Thick, succulent grayish green leaves tipped with spines make this 3-foot-tall and wide agave a striking addition to a xeric bed or desert garden. Although its color is muted, its architectural form can't be overlooked.

Agave parryi Agave parryi
(Mescal)
(2 user reviews)
Hardiness Zones: 1 2 3 4 5 6 7 8 9 10 11

This plant has a dense rosette of fleshy blue-gray leaves and produces tall, cream-colored flowers tinged with red or pink in summer.

Allium schubertii Allium schubertii
(Ornamental onion)
(1 user review)
Hardiness Zones: 1 2 3 4 5 6 7 8 9 10 11

This plant bears 12- to 18-inch blooms with nearly 100 pink-rose flowers. When the flowers are spent, they are replaced by airy, fluffy seedpods.

Aloe cameronii Aloe cameronii
(Red aloe)
(2 user reviews)
Hardiness Zones: 1 2 3 4 5 6 7 8 9 10 11

Aloe is best known as a medicinal plant (Aloe vera, Zones 10-11), but there are many beautiful aloes as well. Most have amazing winter flowers, and some, have interesting foliage color. Red aloe  has color that varies from green to a deep, red wine hue, depending on sun and water. and, over time, will form beautiful red-purple mounds with orange flowers. It is easily propagated from cuttings. -Jeff Moore, Regional Picks: Southwest, Fine Gardening issue #120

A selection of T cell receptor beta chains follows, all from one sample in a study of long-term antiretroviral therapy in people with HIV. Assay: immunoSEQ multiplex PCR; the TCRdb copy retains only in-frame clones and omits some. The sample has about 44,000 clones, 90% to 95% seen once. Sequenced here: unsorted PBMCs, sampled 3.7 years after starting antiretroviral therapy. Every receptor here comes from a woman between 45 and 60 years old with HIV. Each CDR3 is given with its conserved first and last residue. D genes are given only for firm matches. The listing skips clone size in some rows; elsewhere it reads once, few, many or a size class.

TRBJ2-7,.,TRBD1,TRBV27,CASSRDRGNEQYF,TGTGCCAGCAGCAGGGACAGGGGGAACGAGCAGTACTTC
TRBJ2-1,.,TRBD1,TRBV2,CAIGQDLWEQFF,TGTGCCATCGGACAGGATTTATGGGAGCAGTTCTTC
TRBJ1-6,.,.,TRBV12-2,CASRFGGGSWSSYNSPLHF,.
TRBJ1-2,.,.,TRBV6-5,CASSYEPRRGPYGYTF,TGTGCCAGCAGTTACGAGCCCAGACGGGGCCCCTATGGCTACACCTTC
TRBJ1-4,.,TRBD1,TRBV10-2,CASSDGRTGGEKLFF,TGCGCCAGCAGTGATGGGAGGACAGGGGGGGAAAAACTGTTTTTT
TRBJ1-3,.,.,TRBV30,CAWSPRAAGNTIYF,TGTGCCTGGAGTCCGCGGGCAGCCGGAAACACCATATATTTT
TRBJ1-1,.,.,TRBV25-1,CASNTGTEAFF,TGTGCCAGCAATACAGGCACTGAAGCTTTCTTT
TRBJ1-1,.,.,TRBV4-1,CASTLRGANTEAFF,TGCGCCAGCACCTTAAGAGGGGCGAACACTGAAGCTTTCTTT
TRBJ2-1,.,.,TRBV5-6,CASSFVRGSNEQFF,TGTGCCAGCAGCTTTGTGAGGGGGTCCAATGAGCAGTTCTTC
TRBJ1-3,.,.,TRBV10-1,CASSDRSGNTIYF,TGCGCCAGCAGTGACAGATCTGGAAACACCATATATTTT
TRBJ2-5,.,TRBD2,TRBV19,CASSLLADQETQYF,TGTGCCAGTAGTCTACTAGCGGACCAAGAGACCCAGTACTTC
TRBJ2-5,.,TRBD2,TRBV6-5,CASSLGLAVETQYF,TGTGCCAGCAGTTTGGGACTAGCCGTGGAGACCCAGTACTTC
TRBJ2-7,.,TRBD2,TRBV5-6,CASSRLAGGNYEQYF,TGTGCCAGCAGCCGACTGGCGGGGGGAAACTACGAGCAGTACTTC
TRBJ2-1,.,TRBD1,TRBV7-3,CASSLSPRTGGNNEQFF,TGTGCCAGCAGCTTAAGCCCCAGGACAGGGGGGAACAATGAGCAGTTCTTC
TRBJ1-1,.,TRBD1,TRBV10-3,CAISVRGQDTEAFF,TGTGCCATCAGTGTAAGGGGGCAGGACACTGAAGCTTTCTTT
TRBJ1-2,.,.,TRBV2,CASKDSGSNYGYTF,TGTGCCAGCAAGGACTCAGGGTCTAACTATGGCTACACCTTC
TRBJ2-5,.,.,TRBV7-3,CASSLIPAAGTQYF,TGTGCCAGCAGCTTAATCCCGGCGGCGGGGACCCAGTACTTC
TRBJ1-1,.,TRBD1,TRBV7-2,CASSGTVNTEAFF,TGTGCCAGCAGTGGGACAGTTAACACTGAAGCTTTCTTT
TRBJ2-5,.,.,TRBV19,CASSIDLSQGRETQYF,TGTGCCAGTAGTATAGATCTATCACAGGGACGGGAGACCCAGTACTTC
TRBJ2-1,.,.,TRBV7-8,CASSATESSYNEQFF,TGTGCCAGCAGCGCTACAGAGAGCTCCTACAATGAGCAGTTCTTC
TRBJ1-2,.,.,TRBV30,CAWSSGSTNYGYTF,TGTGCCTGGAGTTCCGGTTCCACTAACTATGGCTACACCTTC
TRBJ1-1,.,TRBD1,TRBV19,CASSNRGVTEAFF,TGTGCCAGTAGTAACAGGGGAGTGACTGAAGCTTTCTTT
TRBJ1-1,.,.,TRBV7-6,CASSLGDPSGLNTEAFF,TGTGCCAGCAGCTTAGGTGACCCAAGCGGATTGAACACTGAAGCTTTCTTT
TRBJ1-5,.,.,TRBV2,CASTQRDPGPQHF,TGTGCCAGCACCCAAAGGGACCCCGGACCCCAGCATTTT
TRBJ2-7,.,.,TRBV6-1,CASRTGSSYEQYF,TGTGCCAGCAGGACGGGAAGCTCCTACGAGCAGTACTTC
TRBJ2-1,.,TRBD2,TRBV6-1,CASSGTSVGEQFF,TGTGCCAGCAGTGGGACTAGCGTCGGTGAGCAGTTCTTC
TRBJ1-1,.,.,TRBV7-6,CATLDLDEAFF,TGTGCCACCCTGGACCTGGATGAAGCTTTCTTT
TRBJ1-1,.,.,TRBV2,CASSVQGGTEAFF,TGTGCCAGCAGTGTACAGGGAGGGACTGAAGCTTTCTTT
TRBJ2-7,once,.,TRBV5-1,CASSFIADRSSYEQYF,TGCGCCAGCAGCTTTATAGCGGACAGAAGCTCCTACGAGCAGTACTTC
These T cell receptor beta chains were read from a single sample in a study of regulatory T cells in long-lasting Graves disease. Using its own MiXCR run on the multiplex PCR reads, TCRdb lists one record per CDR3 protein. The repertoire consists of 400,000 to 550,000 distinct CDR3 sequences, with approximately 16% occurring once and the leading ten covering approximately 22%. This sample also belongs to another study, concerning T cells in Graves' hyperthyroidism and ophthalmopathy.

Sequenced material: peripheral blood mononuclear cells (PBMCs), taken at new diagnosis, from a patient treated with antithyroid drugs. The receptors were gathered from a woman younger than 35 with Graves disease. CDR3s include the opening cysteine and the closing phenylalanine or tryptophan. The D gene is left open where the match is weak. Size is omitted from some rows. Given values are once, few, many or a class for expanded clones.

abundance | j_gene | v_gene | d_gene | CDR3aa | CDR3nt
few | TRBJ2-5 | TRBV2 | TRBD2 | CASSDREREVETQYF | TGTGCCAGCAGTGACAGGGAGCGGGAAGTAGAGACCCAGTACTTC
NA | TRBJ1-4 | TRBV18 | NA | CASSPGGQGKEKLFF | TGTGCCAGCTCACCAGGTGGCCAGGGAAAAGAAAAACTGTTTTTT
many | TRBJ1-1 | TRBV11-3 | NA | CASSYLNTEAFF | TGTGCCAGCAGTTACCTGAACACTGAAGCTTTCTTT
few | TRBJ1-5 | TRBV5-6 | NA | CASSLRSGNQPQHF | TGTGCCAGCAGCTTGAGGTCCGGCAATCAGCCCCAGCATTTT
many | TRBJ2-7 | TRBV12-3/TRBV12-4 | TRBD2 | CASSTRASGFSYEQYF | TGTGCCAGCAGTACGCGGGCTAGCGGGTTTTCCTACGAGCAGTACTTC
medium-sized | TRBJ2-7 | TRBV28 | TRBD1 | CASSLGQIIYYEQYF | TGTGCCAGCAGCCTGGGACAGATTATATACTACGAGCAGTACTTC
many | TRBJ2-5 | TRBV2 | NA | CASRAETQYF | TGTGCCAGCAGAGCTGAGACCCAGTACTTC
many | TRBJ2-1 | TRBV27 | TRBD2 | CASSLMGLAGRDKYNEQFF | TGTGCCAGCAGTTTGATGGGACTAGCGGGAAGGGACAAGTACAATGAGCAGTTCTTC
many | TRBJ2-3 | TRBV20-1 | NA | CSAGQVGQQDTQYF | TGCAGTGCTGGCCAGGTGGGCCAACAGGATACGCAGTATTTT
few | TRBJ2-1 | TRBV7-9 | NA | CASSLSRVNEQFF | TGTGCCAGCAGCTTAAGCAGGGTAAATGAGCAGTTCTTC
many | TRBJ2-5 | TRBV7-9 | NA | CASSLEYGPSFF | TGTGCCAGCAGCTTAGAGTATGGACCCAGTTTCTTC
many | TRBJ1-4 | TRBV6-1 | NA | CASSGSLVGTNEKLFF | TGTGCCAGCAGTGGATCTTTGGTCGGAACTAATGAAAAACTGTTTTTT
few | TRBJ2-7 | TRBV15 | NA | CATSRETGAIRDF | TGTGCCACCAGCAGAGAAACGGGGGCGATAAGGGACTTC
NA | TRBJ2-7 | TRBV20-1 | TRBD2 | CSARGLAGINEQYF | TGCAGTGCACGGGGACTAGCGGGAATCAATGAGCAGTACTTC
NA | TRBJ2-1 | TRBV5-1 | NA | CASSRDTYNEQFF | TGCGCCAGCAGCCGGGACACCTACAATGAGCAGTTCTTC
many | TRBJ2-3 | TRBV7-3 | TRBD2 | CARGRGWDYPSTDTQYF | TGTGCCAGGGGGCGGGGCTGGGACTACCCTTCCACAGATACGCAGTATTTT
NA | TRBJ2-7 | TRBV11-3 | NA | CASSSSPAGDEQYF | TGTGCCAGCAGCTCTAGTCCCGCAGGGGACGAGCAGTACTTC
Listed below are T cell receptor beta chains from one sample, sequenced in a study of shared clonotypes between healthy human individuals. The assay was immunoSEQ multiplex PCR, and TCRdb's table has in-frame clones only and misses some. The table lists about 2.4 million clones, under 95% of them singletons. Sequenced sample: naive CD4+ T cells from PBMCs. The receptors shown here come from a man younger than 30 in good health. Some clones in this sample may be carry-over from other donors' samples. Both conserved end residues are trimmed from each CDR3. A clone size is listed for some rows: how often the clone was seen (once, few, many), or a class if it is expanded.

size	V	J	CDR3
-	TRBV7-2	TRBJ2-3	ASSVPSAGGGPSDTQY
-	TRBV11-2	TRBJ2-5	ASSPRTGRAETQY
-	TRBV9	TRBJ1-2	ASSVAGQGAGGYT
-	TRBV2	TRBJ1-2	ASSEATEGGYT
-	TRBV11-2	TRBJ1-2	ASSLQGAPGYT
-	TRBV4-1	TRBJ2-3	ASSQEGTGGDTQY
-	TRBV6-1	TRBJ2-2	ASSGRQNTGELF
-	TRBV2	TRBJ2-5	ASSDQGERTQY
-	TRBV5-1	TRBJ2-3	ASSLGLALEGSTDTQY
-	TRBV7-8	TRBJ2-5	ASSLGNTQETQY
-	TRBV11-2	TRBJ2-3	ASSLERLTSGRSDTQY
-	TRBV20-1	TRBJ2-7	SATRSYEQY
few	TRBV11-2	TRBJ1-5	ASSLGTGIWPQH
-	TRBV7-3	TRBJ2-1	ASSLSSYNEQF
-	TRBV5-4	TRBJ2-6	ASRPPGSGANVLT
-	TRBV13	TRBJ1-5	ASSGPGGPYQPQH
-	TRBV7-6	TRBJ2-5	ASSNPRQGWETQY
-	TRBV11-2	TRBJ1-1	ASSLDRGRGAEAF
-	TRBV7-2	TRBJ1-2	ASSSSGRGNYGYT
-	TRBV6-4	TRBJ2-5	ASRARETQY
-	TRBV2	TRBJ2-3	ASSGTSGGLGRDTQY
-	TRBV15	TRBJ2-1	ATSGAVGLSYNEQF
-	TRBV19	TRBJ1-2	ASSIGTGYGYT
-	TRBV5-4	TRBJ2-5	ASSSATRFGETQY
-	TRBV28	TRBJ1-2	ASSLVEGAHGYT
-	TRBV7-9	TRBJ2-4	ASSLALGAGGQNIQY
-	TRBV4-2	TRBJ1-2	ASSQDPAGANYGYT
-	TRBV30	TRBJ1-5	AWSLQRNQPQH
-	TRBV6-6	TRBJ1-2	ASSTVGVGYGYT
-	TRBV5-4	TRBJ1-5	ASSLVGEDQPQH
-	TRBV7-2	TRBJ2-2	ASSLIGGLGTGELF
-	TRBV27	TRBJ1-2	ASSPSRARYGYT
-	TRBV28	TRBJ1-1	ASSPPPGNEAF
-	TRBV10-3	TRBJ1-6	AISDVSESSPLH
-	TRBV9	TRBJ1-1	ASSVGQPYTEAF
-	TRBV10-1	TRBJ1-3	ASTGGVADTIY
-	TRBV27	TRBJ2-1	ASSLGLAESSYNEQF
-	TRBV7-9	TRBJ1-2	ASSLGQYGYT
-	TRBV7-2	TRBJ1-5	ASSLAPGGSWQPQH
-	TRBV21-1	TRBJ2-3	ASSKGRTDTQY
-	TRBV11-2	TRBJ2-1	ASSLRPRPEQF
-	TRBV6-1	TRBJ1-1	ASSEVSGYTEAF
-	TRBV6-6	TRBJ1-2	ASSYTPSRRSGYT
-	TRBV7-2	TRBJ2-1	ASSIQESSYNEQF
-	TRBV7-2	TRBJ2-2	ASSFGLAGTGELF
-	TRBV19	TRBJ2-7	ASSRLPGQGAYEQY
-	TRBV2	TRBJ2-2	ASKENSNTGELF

Aloe polyphylla Aloe polyphylla
(Spiral aloe)
(4 user reviews)
Hardiness Zones: 1 2 3 4 5 6 7 8 9 10 11

The spine-tipped leaves of this aloe grow in a beautiful spiral; mature plants have five rows of leaves growing either clockwise or counterclockwise. It is very hardy, but will rarely flower. A native of Lesotho, Africa, it is extremely endangered due to overcollecting.

Andropogon zizanioides Andropogon zizanioides
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Hardiness Zones: 1 2 3 4 5 6 7 8 9 10 11

This beautiful ornamental grass has upright, glossy green foliage and interesting, animated leaf tips that resemble party favors. Evergreen to 25°F, these plants gain reddish purple hues in the fall and winter. This plant is extremely adaptable—it thrives in desert and damp conditions, it is used for erosion control, and it works well in containers or as a screen. It looks especially beautiful when backlit by the sun.

Anthemis tinctoria Anthemis tinctoria
(Golden marguerite, Oxeye chamomile)
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Hardiness Zones: 1 2 3 4 5 6 7 8 9 10 11

This clump-forming perennial produces many weeks of daisy-like flowers in summer. It is great in borders and works well as a cut flower.

Aquilegia vulgaris Aquilegia vulgaris
(Granny’s bonnet)
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Hardiness Zones: 1 2 3 4 5 6 7 8 9 10 11

Usually this plant produces nodding blue and white flowers, but color variation is common in this species.